In 1977 Dervin admonished the library and information science (LIS) professionals to stop measuring library activities and start looking at the people who use the library to determine how they use it, how they find information, and how the information helps them. I suggest that this article was a "wake-up" call, challenging our field to adopt new research methods that would allow us to learn more about our clients than about, for example, the number of items circulated. LIS researchers have responded to this call. Powell (1999) and McKechnie and colleagues (2002) have documented the increasing use of research methods adopted from other disciplines. Over the years, Library Trends has devoted several issues to research methods. This issue joins the earlier ones and provides information on a variety of traditional and "not so traditional" research methods.
Before describing briefly each contribution, it is important to define "research methods" because as Williamson, Burstein, and McKemmish (2000) pointed out, research methods and data collection techniques are sometimes difficult to distinguish. For example, observation can be both a method and a data collection technique. These authors state "a research method provides a design for undertaking research, which is underpinned by theoretical explanation of its value and use" (p. 11). Data collection techniques are part of the method.
For this volume of Library Trends, each author was invited to describe a particular research method and include examples of its use in LIS studies. Articles in this issue are arranged alphabetically by research method and include case study, content analysis, critical incident, discourse analysis, ethnography, evaluation research, life history, longitudinal design, meta-analysis, observation, observation of babies and toddlers, and systematic reviews. [End Page 1]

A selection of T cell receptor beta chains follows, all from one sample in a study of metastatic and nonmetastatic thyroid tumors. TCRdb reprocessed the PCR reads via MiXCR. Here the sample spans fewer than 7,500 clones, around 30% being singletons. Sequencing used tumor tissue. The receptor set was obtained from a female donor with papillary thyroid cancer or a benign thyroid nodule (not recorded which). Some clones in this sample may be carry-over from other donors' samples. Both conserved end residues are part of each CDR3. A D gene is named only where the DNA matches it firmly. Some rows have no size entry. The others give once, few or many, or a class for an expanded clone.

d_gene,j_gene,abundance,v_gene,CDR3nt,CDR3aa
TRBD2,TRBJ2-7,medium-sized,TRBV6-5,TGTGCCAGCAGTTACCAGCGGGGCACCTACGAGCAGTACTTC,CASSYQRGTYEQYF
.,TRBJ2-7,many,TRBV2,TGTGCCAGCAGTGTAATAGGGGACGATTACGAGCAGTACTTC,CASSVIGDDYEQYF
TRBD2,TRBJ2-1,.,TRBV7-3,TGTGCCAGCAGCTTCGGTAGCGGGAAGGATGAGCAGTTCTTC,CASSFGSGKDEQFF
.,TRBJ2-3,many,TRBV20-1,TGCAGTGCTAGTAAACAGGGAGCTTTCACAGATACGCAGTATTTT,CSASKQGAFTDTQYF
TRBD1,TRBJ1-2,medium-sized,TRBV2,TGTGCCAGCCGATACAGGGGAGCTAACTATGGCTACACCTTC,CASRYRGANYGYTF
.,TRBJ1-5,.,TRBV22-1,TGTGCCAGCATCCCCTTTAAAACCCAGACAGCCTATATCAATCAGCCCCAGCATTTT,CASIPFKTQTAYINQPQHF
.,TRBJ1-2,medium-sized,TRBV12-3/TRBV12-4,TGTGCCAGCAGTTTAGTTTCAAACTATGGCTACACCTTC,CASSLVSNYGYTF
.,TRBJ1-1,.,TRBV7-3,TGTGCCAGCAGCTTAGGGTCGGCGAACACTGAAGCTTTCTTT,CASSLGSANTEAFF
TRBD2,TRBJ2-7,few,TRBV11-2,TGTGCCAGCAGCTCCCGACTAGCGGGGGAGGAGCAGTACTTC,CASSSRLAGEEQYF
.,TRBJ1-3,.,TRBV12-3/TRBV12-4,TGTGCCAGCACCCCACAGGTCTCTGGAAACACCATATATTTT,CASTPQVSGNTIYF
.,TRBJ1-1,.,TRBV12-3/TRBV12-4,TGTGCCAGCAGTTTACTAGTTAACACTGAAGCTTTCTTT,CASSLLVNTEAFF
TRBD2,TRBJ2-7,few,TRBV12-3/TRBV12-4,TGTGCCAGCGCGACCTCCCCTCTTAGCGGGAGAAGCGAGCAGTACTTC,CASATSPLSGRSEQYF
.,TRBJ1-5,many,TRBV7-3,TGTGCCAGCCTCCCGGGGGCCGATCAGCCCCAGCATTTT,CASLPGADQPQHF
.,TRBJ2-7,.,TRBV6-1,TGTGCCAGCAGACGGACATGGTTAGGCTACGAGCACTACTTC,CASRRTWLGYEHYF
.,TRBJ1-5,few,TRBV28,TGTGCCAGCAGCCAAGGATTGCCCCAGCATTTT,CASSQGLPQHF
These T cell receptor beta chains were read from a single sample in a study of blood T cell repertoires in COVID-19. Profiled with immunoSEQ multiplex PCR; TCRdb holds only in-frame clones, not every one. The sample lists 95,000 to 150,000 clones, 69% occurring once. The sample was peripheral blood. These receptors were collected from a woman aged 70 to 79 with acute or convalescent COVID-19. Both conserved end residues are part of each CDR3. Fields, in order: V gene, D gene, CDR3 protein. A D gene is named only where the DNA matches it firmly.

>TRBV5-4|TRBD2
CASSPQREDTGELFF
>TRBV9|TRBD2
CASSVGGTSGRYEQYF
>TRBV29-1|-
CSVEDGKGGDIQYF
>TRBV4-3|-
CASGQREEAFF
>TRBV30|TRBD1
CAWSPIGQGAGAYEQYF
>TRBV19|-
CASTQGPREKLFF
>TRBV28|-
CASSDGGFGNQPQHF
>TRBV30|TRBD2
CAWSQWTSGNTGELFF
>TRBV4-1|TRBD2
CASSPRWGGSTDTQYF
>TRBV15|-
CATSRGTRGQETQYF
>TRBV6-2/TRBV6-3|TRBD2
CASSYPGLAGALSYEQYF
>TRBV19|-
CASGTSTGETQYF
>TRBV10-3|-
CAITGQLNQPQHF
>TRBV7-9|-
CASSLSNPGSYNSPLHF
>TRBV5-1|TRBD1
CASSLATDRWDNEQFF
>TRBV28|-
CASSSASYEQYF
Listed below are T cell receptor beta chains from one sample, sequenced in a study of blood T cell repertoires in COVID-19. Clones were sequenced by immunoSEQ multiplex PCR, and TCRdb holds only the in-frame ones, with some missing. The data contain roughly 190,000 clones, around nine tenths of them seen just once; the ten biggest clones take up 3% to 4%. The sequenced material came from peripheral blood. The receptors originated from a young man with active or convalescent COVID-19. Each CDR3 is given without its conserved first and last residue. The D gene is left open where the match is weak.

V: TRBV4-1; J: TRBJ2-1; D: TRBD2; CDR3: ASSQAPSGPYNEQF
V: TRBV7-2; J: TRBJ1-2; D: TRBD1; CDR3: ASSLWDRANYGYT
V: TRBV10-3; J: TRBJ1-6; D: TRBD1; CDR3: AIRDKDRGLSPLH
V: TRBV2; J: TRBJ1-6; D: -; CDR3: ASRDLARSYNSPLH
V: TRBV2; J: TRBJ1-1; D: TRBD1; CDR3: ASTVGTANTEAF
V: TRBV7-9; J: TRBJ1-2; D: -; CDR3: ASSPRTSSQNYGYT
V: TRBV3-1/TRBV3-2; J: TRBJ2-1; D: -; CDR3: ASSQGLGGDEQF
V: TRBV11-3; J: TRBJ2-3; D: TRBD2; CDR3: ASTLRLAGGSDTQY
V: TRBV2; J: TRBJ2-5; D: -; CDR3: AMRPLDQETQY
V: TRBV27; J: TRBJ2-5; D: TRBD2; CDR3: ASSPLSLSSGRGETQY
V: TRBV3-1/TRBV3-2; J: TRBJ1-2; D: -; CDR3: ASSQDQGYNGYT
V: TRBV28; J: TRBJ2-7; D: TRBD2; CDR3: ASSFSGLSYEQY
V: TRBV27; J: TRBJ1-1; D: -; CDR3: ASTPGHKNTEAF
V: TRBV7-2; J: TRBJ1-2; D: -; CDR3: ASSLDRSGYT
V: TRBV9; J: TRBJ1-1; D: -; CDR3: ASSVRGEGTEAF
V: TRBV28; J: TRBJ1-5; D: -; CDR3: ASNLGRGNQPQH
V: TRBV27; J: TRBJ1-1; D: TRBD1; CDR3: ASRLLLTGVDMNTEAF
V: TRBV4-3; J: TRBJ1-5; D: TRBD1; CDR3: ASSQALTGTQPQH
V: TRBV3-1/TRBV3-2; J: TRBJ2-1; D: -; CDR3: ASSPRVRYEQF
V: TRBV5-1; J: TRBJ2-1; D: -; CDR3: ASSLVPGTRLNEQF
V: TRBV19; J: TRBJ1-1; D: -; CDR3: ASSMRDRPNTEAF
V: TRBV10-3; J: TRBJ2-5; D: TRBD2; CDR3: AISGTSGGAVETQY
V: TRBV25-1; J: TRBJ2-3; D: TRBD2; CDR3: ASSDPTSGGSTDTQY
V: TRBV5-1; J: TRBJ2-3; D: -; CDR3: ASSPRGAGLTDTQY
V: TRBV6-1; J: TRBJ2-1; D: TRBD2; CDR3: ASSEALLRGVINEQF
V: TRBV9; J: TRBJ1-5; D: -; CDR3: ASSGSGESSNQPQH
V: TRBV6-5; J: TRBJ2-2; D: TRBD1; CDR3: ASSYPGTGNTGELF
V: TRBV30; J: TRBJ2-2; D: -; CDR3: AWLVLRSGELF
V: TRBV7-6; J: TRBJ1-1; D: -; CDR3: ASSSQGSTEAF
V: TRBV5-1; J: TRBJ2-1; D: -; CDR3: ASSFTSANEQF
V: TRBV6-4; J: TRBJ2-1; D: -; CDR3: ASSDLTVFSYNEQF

Using a multiple–case studies method, Zach studied the information-seeking behavior of orchestra and museum administrators. Before describing her study, Zach provides a definition of a case study, its historical development, and its use in LIS research. She then briefly describes her study, including sample selection, data collection, and analysis, and her findings.
White and Marsh define content analysis and outline its roots. They describe the procedures involved in both quantitative and qualitative content analysis and provide detailed information on coding and analyzing the data. These authors include two valuable tables: one lists examples of content analysis in LIS research from 1991 to 2005, while the other summarizes the characteristics of qualitative and quantitative content analysis.
Radford has used critical incident technique in her studies of reference encounters. In her article she briefly describes the essence of critical incident technique and illustrates its value in her study of the perceptions of fifth and seventh grade students' encounters with public librarians. A copy of the questionnaire and the instructions to the people who administered it are included in her article.
Budd describes the two major families of discourse analysis, including linguistic-based analysis and culturally or socially based discursive practices. The potential of both families for LIS inquiry and examples from LIS literature are discussed.
Williamson discusses the undertaking of research using a constructivist philosophical framework and ethnographic techniques. A brief discussion of positivism and interpretivism is followed by a section on ethnography. She includes examples from two of her studies: the information-seeking behavior of women with breast cancer, and the information-seeking behavior of online investors.
In his article on evaluation research, Powell outlines reasons for conducting this type of research. After reviewing the general principles and types of evaluation research, he provides information on planning and conducting this type of study, data analysis, and writing the evaluation report. He also includes a list of additional readings on evaluation.
Labaree explores the use of life histories as a research method and the ways it can contribute to new understandings about the experiential relationships between libraries and clients. He covers the essential elements of life history research, describes how to design this type of study, and examines issues related to organization insiderness and internal validity and textual authority.
Davis defines "longitudinal design" as a flexible research approach that can be applied to a wide range of topics involving change over time. She illustrates the use of this type of research in her study of...